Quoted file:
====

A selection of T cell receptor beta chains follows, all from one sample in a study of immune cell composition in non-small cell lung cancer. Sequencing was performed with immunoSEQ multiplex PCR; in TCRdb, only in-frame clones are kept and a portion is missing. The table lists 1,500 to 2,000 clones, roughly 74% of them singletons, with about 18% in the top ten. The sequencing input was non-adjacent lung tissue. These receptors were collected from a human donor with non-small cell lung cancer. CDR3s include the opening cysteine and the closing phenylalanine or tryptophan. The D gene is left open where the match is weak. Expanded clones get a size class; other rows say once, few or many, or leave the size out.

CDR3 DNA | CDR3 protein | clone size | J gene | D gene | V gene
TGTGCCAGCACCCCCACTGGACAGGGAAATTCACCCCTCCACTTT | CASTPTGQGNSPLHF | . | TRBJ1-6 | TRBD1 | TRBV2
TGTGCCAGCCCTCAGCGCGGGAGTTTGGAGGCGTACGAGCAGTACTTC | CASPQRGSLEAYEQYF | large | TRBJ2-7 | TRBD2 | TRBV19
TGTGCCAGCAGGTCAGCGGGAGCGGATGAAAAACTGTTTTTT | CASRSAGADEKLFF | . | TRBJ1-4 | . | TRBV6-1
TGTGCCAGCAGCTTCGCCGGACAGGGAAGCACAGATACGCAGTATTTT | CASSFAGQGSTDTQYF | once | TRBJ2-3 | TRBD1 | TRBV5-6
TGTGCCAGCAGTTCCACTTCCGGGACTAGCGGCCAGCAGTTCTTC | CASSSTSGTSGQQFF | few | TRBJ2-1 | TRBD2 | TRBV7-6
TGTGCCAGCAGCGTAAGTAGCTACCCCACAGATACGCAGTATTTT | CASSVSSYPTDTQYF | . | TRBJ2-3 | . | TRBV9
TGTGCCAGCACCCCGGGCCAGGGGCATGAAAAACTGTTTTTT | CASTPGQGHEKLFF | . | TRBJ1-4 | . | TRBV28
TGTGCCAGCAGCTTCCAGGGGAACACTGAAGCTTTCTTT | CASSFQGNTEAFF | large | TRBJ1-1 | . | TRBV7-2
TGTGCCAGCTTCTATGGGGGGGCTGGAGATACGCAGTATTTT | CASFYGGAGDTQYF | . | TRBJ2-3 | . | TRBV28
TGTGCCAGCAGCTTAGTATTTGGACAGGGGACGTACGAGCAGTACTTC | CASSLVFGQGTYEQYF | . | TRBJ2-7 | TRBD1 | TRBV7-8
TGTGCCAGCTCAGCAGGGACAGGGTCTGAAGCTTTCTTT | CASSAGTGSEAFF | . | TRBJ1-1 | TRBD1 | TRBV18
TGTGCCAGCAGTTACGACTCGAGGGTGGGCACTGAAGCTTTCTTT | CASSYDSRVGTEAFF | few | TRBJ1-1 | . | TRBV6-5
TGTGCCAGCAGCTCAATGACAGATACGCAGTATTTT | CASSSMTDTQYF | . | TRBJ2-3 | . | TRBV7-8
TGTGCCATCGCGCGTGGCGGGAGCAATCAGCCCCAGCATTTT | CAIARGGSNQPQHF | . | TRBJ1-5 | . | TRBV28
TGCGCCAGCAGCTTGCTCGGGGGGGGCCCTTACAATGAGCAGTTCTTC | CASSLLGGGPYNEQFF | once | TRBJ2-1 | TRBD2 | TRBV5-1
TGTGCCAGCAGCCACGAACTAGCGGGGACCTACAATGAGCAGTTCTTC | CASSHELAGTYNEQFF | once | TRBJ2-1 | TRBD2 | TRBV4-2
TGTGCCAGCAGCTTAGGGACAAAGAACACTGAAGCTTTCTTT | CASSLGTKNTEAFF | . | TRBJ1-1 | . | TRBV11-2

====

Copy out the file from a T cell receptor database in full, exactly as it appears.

A selection of T cell receptor beta chains follows, all from one sample in a study of immune cell composition in non-small cell lung cancer. Sequencing was performed with immunoSEQ multiplex PCR; in TCRdb, only in-frame clones are kept and a portion is missing. The table lists 1,500 to 2,000 clones, roughly 74% of them singletons, with about 18% in the top ten. The sequencing input was non-adjacent lung tissue. These receptors were collected from a human donor with non-small cell lung cancer. CDR3s include the opening cysteine and the closing phenylalanine or tryptophan. The D gene is left open where the match is weak. Expanded clones get a size class; other rows say once, few or many, or leave the size out.

CDR3 DNA | CDR3 protein | clone size | J gene | D gene | V gene
TGTGCCAGCACCCCCACTGGACAGGGAAATTCACCCCTCCACTTT | CASTPTGQGNSPLHF | . | TRBJ1-6 | TRBD1 | TRBV2
TGTGCCAGCCCTCAGCGCGGGAGTTTGGAGGCGTACGAGCAGTACTTC | CASPQRGSLEAYEQYF | large | TRBJ2-7 | TRBD2 | TRBV19
TGTGCCAGCAGGTCAGCGGGAGCGGATGAAAAACTGTTTTTT | CASRSAGADEKLFF | . | TRBJ1-4 | . | TRBV6-1
TGTGCCAGCAGCTTCGCCGGACAGGGAAGCACAGATACGCAGTATTTT | CASSFAGQGSTDTQYF | once | TRBJ2-3 | TRBD1 | TRBV5-6
TGTGCCAGCAGTTCCACTTCCGGGACTAGCGGCCAGCAGTTCTTC | CASSSTSGTSGQQFF | few | TRBJ2-1 | TRBD2 | TRBV7-6
TGTGCCAGCAGCGTAAGTAGCTACCCCACAGATACGCAGTATTTT | CASSVSSYPTDTQYF | . | TRBJ2-3 | . | TRBV9
TGTGCCAGCACCCCGGGCCAGGGGCATGAAAAACTGTTTTTT | CASTPGQGHEKLFF | . | TRBJ1-4 | . | TRBV28
TGTGCCAGCAGCTTCCAGGGGAACACTGAAGCTTTCTTT | CASSFQGNTEAFF | large | TRBJ1-1 | . | TRBV7-2
TGTGCCAGCTTCTATGGGGGGGCTGGAGATACGCAGTATTTT | CASFYGGAGDTQYF | . | TRBJ2-3 | . | TRBV28
TGTGCCAGCAGCTTAGTATTTGGACAGGGGACGTACGAGCAGTACTTC | CASSLVFGQGTYEQYF | . | TRBJ2-7 | TRBD1 | TRBV7-8
TGTGCCAGCTCAGCAGGGACAGGGTCTGAAGCTTTCTTT | CASSAGTGSEAFF | . | TRBJ1-1 | TRBD1 | TRBV18
TGTGCCAGCAGTTACGACTCGAGGGTGGGCACTGAAGCTTTCTTT | CASSYDSRVGTEAFF | few | TRBJ1-1 | . | TRBV6-5
TGTGCCAGCAGCTCAATGACAGATACGCAGTATTTT | CASSSMTDTQYF | . | TRBJ2-3 | . | TRBV7-8
TGTGCCATCGCGCGTGGCGGGAGCAATCAGCCCCAGCATTTT | CAIARGGSNQPQHF | . | TRBJ1-5 | . | TRBV28
TGCGCCAGCAGCTTGCTCGGGGGGGGCCCTTACAATGAGCAGTTCTTC | CASSLLGGGPYNEQFF | once | TRBJ2-1 | TRBD2 | TRBV5-1
TGTGCCAGCAGCCACGAACTAGCGGGGACCTACAATGAGCAGTTCTTC | CASSHELAGTYNEQFF | once | TRBJ2-1 | TRBD2 | TRBV4-2
TGTGCCAGCAGCTTAGGGACAAAGAACACTGAAGCTTTCTTT | CASSLGTKNTEAFF | . | TRBJ1-1 | . | TRBV11-2